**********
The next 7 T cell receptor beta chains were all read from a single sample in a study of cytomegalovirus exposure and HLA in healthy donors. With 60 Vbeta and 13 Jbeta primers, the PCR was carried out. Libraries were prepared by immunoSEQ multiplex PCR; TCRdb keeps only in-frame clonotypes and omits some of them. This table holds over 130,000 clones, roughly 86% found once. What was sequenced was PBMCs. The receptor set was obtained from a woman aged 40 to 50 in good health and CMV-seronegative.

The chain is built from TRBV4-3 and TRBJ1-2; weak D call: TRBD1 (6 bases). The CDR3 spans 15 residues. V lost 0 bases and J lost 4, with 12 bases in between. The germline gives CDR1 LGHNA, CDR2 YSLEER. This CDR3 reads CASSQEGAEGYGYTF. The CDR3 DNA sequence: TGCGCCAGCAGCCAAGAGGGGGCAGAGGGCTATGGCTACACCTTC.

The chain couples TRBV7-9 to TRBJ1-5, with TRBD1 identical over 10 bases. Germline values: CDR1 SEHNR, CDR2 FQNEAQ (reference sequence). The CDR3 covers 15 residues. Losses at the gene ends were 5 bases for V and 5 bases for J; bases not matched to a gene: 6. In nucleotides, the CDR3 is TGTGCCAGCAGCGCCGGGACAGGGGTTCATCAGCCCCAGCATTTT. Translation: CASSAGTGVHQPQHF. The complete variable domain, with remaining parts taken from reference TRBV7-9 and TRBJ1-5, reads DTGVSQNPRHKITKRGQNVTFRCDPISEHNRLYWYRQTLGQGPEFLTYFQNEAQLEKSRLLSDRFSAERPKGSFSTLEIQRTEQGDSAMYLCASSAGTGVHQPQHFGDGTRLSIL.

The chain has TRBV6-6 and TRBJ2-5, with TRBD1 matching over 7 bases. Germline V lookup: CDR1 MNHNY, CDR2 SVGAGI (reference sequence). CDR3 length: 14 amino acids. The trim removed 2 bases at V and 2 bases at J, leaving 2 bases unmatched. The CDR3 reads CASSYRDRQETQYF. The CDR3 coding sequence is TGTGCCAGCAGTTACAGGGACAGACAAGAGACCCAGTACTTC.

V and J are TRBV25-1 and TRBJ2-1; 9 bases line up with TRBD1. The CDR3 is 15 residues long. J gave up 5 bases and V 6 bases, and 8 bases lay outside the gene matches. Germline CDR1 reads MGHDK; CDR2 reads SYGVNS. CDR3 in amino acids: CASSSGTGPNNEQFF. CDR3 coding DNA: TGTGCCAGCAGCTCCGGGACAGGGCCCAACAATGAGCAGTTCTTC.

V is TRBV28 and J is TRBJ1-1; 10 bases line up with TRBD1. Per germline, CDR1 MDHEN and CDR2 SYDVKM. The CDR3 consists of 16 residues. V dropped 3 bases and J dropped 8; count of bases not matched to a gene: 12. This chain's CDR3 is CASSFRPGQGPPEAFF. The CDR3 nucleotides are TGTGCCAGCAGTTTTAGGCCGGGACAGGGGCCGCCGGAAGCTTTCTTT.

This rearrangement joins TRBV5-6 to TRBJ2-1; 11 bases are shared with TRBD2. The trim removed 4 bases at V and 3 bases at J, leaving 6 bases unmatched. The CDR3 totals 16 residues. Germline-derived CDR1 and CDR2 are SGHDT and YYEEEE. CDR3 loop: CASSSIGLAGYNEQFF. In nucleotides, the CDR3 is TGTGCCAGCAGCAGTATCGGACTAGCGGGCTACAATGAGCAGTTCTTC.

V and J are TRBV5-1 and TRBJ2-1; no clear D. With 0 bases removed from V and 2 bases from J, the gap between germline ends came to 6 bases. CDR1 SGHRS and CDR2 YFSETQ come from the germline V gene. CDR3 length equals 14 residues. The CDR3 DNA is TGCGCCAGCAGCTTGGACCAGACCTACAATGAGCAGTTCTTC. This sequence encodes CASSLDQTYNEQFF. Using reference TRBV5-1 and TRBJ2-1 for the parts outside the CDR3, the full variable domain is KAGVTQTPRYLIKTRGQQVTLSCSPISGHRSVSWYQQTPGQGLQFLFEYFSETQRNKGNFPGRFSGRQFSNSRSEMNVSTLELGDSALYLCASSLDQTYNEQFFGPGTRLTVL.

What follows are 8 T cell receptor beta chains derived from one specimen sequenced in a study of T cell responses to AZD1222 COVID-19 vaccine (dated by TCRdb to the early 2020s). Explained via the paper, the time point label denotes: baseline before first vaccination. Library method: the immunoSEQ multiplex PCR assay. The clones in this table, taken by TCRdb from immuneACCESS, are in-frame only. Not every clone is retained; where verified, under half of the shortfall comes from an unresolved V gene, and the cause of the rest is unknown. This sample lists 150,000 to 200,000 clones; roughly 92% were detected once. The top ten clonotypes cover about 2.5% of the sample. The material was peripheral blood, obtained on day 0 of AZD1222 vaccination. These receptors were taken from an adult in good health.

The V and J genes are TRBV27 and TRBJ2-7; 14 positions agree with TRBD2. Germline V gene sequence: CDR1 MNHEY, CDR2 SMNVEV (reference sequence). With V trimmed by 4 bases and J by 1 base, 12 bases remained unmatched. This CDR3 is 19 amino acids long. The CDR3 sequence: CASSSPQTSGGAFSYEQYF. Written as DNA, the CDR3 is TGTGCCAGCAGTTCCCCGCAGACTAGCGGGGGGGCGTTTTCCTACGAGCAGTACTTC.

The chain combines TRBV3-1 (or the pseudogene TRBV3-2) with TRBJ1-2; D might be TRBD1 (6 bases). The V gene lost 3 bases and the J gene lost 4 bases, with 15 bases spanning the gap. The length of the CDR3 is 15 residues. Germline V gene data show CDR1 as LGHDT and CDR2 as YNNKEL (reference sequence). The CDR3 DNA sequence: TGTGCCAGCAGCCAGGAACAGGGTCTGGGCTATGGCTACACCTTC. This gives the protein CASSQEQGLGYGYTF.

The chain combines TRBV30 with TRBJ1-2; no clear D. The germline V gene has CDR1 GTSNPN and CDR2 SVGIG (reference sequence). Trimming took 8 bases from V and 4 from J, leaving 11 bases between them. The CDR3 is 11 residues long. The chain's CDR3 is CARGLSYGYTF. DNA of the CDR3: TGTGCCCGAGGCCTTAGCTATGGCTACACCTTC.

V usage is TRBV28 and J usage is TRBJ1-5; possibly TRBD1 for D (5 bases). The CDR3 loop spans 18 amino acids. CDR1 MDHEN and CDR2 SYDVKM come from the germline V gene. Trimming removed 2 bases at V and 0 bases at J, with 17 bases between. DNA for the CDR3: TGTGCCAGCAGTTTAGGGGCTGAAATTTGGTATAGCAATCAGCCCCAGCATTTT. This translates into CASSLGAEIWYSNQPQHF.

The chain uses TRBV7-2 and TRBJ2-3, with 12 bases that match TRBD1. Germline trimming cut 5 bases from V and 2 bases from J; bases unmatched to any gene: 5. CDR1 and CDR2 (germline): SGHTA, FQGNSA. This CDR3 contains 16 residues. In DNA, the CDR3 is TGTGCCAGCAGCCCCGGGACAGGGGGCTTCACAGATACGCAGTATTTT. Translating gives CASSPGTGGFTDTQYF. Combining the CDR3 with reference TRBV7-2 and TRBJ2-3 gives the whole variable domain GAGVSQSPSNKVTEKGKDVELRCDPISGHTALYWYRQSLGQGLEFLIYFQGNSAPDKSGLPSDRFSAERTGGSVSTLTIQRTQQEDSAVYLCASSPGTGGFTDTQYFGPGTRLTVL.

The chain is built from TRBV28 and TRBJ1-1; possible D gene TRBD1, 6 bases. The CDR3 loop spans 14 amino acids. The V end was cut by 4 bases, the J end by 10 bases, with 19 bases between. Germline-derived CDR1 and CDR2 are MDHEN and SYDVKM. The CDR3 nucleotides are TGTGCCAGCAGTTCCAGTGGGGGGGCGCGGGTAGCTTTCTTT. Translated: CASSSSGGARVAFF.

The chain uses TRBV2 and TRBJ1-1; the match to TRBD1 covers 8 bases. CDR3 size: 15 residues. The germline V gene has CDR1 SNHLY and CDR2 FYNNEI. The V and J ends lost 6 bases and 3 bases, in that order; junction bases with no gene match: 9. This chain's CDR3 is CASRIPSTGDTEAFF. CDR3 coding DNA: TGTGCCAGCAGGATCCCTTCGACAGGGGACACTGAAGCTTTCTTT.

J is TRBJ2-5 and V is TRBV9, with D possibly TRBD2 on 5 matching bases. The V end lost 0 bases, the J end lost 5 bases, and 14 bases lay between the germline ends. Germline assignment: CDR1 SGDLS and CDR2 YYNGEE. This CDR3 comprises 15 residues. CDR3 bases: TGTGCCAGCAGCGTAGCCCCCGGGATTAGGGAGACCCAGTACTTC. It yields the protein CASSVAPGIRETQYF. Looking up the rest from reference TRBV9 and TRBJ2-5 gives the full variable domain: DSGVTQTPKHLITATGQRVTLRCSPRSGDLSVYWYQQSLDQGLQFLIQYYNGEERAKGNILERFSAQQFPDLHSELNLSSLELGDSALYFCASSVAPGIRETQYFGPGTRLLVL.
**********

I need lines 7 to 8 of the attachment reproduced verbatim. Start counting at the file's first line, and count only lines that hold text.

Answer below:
This rearrangement joins TRBV5-6 to TRBJ2-1; 11 bases are shared with TRBD2. The trim removed 4 bases at V and 3 bases at J, leaving 6 bases unmatched. The CDR3 totals 16 residues. Germline-derived CDR1 and CDR2 are SGHDT and YYEEEE. CDR3 loop: CASSSIGLAGYNEQFF. In nucleotides, the CDR3 is TGTGCCAGCAGCAGTATCGGACTAGCGGGCTACAATGAGCAGTTCTTC.

V and J are TRBV5-1 and TRBJ2-1; no clear D. With 0 bases removed from V and 2 bases from J, the gap between germline ends came to 6 bases. CDR1 SGHRS and CDR2 YFSETQ come from the germline V gene. CDR3 length equals 14 residues. The CDR3 DNA is TGCGCCAGCAGCTTGGACCAGACCTACAATGAGCAGTTCTTC. This sequence encodes CASSLDQTYNEQFF. Using reference TRBV5-1 and TRBJ2-1 for the parts outside the CDR3, the full variable domain is KAGVTQTPRYLIKTRGQQVTLSCSPISGHRSVSWYQQTPGQGLQFLFEYFSETQRNKGNFPGRFSGRQFSNSRSEMNVSTLELGDSALYLCASSLDQTYNEQFFGPGTRLTVL.